Google has announced the that they have awarded about $4 million to about 75 projects “full time faculty pursuing research in a areas of mutual interest” for Q2. In other words, there are people doing things that can help Google who aren’t Google employees. As a result, of course, Google wants in.
While admittedly some of the listed projects are a bit beyond my scope of understanding, it is interesting to see this list from the Official Google Blog to get a glimpse of what is being done with data to help get more mileage from it.
Jeremy Cooperstock, McGill University. A Spatialized Audio Map System for Mobile Blind Users(Geo/maps): A mobile audio system that provides location-based information, primarily for use by the blind and visually impaired communities.
Alexander Pretschner, Karlsruhe Institute of Technology, Germany. Towards Operational Privacy (Security and privacy): Provide a framework for precise semantic definitions in policies for domain-specific applications to give users a way to define the exact behaviour they expect from a system in application-specific contexts.
Erik Brynjolfsson, Massachusetts Institute of Technology. The Future of Prediction – How Google Searches Foreshadow Housing Prices and Quantities (Economics and market algortihms): How data from search engines like Google provide a highly accurate but simple way to predict future business activities.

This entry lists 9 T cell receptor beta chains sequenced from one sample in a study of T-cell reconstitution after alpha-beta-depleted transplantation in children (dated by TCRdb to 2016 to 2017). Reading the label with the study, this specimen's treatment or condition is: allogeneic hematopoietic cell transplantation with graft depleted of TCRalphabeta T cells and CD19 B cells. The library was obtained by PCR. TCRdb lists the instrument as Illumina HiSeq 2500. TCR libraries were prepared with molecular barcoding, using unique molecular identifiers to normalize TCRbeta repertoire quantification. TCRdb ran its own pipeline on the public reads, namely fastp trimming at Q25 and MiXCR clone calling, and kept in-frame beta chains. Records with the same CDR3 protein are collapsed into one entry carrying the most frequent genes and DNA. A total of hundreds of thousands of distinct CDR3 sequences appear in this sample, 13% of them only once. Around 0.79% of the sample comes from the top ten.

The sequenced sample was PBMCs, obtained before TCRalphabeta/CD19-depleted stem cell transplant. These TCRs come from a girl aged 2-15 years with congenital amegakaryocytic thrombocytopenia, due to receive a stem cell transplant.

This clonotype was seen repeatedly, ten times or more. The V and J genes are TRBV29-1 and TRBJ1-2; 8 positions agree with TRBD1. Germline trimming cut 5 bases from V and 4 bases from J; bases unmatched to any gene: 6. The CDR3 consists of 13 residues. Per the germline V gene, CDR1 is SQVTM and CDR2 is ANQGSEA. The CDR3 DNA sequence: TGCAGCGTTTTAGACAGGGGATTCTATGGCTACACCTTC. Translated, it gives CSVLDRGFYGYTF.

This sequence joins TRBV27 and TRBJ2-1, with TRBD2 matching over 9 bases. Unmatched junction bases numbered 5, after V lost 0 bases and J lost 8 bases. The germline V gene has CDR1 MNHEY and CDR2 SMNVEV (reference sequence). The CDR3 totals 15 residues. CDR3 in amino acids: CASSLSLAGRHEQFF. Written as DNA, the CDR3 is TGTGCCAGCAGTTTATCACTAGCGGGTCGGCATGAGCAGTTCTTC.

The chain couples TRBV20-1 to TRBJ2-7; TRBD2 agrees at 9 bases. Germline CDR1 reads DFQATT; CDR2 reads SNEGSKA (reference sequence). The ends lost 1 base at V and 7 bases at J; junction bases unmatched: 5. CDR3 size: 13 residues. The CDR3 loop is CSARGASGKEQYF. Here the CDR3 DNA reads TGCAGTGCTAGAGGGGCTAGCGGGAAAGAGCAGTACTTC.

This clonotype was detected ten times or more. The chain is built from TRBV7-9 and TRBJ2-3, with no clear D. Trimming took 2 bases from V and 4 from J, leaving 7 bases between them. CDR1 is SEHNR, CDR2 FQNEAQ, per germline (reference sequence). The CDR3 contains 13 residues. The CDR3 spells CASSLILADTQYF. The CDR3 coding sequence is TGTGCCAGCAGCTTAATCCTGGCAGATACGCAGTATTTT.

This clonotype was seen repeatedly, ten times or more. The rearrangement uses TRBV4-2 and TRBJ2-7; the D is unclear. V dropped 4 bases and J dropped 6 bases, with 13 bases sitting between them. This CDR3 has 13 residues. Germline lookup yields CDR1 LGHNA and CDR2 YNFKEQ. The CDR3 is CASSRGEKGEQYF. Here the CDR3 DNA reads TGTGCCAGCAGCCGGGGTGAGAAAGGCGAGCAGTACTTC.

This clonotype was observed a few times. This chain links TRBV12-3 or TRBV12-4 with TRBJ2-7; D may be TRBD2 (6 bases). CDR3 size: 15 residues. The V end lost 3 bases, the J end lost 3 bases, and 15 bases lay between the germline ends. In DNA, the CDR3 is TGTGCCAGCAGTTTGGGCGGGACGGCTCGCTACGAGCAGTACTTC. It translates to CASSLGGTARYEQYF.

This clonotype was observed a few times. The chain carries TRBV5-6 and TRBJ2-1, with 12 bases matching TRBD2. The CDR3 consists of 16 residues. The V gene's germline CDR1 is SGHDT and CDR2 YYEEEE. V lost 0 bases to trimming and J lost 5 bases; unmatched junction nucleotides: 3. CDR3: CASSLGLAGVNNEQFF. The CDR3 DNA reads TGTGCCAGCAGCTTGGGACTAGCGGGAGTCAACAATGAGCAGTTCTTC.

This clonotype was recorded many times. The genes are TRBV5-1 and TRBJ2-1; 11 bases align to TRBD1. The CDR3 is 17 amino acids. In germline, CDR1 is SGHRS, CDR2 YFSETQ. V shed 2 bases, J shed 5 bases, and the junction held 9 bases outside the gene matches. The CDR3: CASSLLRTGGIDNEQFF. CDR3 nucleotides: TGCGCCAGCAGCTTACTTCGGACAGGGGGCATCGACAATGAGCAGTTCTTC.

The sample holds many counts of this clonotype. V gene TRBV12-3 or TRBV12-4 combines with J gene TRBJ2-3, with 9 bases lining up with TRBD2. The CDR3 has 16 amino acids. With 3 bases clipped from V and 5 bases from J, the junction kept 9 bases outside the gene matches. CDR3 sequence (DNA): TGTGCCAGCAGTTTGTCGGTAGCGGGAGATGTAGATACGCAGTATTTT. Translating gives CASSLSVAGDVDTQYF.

Stephen Pulman, Oxford University Computing Laboratory. Automatic Generation of Natural Language Descriptions of Visual Scenes (Natural language processing): Develop a system that automatically generates a description of a visual scene.
Jennifer Rexford, Princeton. Rethinking Wide-Area Traffic Management (Software and hardware systems infrastructure): Drawing on mature techniques from optimization theory, design new traffic-management solutions where the hosts, routers, and management system cooperate in a more effective way.
John Quinn, Makerere University, Uganda. Mobile Crop Surveillance in the Developing World(Multimedia search and audio/video processing): A computer vision system using camera-enabled mobile devices to monitor the spread of viral disease among staple crops.
Allison Druin, University of Maryland. Understanding how Children Change as Searchers (Human-computer interaction): Do children change as searchers as they age? How do searchers typically shift between roles over time? If children change, how many of them become Power Searchers? If children don’t change, what roles do they typically demonstrate?
Ronojoy Adhikari, The Institute of Mathematical Sciences, India. Machine Learning of Syntax in Undeciphered Scripts (Machine learning): Devise algorithms that would learn to search for evidence of semantics in datasets such as the Indus script.
We report on what the market has been given but we don’t often think about what is being worked on for the future. Helping the blind with mobility and the prediction of future business activities based on search is interesting stuff for sure.
I wonder what other companies do in these areas? Have you heard of other programs like this?